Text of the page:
So this is a job seeker's market like we have never seen. And yet as I said before, job seekers remain reluctant to rejoin.

- And we've heard a good number. A good number of executives have told us that they're seeing shifts in their business because of the COVID Delta variant. A lot of travel companies telling us they're seeing an increase in cancelations. Have you seen companies pull back on the number of job postings given the market uncertainty?

IAN SIEGEL: I think the whole country is wrestling with what the impact of Delta really is going to be. If we just look at last month's data, whether you're looking at zip recruiter data or again looking at the BLS data, you had an astonishing economic recovery playing out, particularly in the leisure and hospitality category, also categories like retail, manufacturing, education. All of these jobs that have been basically downsized in terms of the number of people who were needed to do them because of COVID came roaring back.

So it's a little early to say whether Delta is going to derail that momentum. So far, the data is not showing that.

- And Ian, it's Julie here. As you're looking at matching between employers and employees, obviously, you guys have a lot of insight into. How quickly that happens? How well it happens?

What are you seeing out there works best right now for employers to attract employees? Are you able to offer them that insight, so they can then use it to attract more employees?

IAN SIEGEL: It is a complicated job market. I mean, just to give you some perspective on how wide a net employers are casting right now, the number of jobs that require either a college degree, or 5 plus years, experience have fallen in half.

The number of jobs that say no experience required. Explicitly stated in the job description has doubled. Employers are raising wages, they're offering signing bonuses, they're offering flexible schedules, and they're still in many cases struggling to attract talent.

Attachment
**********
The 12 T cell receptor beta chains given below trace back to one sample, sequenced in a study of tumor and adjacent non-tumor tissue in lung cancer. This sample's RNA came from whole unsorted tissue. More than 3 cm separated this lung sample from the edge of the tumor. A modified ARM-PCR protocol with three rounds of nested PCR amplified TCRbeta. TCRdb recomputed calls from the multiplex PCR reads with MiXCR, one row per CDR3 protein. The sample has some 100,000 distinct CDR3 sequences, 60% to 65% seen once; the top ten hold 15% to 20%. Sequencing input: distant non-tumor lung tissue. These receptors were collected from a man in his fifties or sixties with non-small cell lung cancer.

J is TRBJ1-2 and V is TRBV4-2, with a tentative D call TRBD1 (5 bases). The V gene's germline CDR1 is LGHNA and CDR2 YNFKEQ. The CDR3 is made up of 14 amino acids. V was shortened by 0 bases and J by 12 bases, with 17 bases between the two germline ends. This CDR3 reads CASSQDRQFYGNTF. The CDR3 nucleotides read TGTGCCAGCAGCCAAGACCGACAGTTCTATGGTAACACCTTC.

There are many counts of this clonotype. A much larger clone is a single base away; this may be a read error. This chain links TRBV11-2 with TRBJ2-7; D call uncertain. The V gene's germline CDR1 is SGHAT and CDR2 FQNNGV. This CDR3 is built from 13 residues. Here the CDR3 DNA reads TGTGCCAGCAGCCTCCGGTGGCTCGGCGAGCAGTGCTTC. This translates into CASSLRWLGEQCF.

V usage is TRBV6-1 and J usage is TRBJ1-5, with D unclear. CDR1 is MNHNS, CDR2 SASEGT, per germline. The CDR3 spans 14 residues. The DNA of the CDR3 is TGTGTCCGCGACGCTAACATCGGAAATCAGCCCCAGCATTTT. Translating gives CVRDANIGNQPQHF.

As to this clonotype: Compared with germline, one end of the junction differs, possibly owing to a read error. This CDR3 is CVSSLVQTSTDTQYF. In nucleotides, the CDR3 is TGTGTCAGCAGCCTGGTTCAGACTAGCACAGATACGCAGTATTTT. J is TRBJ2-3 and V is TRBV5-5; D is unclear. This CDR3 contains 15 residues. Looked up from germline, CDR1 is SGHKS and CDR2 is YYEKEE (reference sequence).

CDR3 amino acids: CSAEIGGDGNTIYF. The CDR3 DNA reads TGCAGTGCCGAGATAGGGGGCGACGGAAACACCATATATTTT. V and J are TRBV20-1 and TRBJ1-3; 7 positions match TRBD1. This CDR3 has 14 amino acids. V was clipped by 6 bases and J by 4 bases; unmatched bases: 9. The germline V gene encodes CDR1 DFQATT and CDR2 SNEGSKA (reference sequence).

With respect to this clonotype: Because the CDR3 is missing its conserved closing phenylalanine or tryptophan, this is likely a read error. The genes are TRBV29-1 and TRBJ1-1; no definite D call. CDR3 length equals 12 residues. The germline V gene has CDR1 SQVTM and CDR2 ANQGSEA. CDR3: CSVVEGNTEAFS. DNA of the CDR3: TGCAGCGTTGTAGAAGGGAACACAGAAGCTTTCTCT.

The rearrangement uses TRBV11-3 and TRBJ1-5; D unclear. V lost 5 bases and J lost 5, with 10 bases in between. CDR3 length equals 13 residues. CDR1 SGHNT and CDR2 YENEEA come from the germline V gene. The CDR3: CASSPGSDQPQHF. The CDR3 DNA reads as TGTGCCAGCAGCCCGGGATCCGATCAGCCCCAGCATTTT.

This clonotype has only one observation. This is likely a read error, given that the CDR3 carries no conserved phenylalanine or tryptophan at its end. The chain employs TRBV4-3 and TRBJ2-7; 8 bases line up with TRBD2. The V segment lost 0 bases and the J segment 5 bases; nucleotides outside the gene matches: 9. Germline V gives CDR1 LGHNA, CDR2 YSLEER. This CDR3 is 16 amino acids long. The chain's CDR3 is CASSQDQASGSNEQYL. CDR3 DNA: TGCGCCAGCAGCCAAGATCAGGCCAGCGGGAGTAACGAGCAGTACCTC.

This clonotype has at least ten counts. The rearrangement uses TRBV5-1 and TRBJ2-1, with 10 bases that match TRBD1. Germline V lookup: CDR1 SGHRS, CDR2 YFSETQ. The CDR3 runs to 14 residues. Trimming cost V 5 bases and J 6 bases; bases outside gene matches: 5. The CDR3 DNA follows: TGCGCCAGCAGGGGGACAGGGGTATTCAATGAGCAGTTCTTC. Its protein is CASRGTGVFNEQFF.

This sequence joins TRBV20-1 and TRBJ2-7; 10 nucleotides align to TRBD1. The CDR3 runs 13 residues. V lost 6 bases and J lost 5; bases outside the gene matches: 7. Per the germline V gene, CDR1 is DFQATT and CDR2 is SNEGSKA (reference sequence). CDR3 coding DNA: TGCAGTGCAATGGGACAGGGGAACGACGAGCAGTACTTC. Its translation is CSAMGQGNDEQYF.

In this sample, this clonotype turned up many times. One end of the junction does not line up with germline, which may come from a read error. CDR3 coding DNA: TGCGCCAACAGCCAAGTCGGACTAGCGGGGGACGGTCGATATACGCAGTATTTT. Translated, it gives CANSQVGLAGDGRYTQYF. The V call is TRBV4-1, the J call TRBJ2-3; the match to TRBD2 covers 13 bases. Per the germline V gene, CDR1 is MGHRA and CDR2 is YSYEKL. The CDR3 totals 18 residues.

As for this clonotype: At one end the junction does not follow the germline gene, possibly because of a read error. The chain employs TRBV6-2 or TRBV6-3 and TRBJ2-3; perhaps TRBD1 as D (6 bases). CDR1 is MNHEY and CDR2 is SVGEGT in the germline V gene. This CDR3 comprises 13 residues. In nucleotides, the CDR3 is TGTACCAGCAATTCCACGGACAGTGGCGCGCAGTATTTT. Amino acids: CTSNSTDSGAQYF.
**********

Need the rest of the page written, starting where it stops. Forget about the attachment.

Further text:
If there is a secret weapon to attract the right job seekers to your job, no one seems to have cracked the code on it yet. It is a really interesting dichotomy that is playing out in the job market right now.

- And then Ian, and just finally, you know, from your vantage point, both with what you're doing at the recruiter and what folks on your platform are doing, where does the work from home conversation stand today as we get into the second half of 2021? Did we see that decade of change in one year as-- as so many proclaimed last year? And how do you see that shaking out longer term?

IAN SIEGEL: I mean, that is the most fascinating question in the job market right now. Every survey done of job seekers shows between 50% and 60% of them want either hybrid or fully remote work on a go forward basis. This will have a massive impact on the job market if it plays out the way the survey data is telling us that the population of job seekers wants it to remains to be seen how employers are going to respond to it.

But you can see a shift happening already. If you go back just a year and a half ago, less than 2% of jobs offered fully remote work. Right now, today, on set for more than 10% of jobs are offering fully remote work. So you see employers making that shift as they are in this dogfight to try and attract talent.